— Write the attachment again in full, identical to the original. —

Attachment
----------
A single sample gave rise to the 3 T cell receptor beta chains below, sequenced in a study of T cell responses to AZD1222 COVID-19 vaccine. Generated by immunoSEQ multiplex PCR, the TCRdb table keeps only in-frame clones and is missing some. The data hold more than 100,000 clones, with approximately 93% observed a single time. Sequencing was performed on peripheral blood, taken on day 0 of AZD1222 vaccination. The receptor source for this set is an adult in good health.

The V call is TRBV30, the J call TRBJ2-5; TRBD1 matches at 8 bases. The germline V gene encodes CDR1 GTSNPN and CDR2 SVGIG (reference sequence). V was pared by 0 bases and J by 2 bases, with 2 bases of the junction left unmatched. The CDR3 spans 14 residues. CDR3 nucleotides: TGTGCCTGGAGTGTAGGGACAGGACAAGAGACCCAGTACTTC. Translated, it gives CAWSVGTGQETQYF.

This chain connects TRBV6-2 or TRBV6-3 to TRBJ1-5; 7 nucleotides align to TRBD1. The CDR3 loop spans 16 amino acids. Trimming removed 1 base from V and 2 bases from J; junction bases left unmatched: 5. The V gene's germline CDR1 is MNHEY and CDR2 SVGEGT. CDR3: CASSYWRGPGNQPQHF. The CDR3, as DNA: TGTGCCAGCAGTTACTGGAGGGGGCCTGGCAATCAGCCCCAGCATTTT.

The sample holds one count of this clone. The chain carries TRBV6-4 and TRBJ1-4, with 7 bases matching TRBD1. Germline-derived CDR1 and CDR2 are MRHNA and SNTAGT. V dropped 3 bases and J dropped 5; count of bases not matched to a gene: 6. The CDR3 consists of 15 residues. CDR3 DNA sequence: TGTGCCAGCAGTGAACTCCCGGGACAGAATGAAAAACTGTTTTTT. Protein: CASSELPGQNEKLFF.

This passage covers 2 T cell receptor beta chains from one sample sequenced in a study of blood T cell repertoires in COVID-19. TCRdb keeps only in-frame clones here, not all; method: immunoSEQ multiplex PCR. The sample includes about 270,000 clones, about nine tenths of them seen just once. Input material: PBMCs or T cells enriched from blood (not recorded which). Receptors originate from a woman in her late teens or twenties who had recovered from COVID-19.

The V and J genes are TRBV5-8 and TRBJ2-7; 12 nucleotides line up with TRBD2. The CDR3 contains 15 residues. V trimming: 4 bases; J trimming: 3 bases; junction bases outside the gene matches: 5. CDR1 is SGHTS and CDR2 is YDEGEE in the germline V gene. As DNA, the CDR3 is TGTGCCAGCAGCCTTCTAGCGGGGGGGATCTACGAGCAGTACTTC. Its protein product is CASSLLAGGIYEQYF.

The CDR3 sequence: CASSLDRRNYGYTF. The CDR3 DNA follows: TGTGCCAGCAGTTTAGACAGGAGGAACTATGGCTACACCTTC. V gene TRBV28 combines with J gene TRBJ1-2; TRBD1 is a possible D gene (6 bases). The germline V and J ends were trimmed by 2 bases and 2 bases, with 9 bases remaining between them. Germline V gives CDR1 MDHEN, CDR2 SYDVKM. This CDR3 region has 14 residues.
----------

A single sample gave rise to the 3 T cell receptor beta chains below, sequenced in a study of T cell responses to AZD1222 COVID-19 vaccine. Generated by immunoSEQ multiplex PCR, the TCRdb table keeps only in-frame clones and is missing some. The data hold more than 100,000 clones, with approximately 93% observed a single time. Sequencing was performed on peripheral blood, taken on day 0 of AZD1222 vaccination. The receptor source for this set is an adult in good health.

The V call is TRBV30, the J call TRBJ2-5; TRBD1 matches at 8 bases. The germline V gene encodes CDR1 GTSNPN and CDR2 SVGIG (reference sequence). V was pared by 0 bases and J by 2 bases, with 2 bases of the junction left unmatched. The CDR3 spans 14 residues. CDR3 nucleotides: TGTGCCTGGAGTGTAGGGACAGGACAAGAGACCCAGTACTTC. Translated, it gives CAWSVGTGQETQYF.

This chain connects TRBV6-2 or TRBV6-3 to TRBJ1-5; 7 nucleotides align to TRBD1. The CDR3 loop spans 16 amino acids. Trimming removed 1 base from V and 2 bases from J; junction bases left unmatched: 5. The V gene's germline CDR1 is MNHEY and CDR2 SVGEGT. CDR3: CASSYWRGPGNQPQHF. The CDR3, as DNA: TGTGCCAGCAGTTACTGGAGGGGGCCTGGCAATCAGCCCCAGCATTTT.

The sample holds one count of this clone. The chain carries TRBV6-4 and TRBJ1-4, with 7 bases matching TRBD1. Germline-derived CDR1 and CDR2 are MRHNA and SNTAGT. V dropped 3 bases and J dropped 5; count of bases not matched to a gene: 6. The CDR3 consists of 15 residues. CDR3 DNA sequence: TGTGCCAGCAGTGAACTCCCGGGACAGAATGAAAAACTGTTTTTT. Protein: CASSELPGQNEKLFF.

This passage covers 2 T cell receptor beta chains from one sample sequenced in a study of blood T cell repertoires in COVID-19. TCRdb keeps only in-frame clones here, not all; method: immunoSEQ multiplex PCR. The sample includes about 270,000 clones, about nine tenths of them seen just once. Input material: PBMCs or T cells enriched from blood (not recorded which). Receptors originate from a woman in her late teens or twenties who had recovered from COVID-19.

The V and J genes are TRBV5-8 and TRBJ2-7; 12 nucleotides line up with TRBD2. The CDR3 contains 15 residues. V trimming: 4 bases; J trimming: 3 bases; junction bases outside the gene matches: 5. CDR1 is SGHTS and CDR2 is YDEGEE in the germline V gene. As DNA, the CDR3 is TGTGCCAGCAGCCTTCTAGCGGGGGGGATCTACGAGCAGTACTTC. Its protein product is CASSLLAGGIYEQYF.

The CDR3 sequence: CASSLDRRNYGYTF. The CDR3 DNA follows: TGTGCCAGCAGTTTAGACAGGAGGAACTATGGCTACACCTTC. V gene TRBV28 combines with J gene TRBJ1-2; TRBD1 is a possible D gene (6 bases). The germline V and J ends were trimmed by 2 bases and 2 bases, with 9 bases remaining between them. Germline V gives CDR1 MDHEN, CDR2 SYDVKM. This CDR3 region has 14 residues.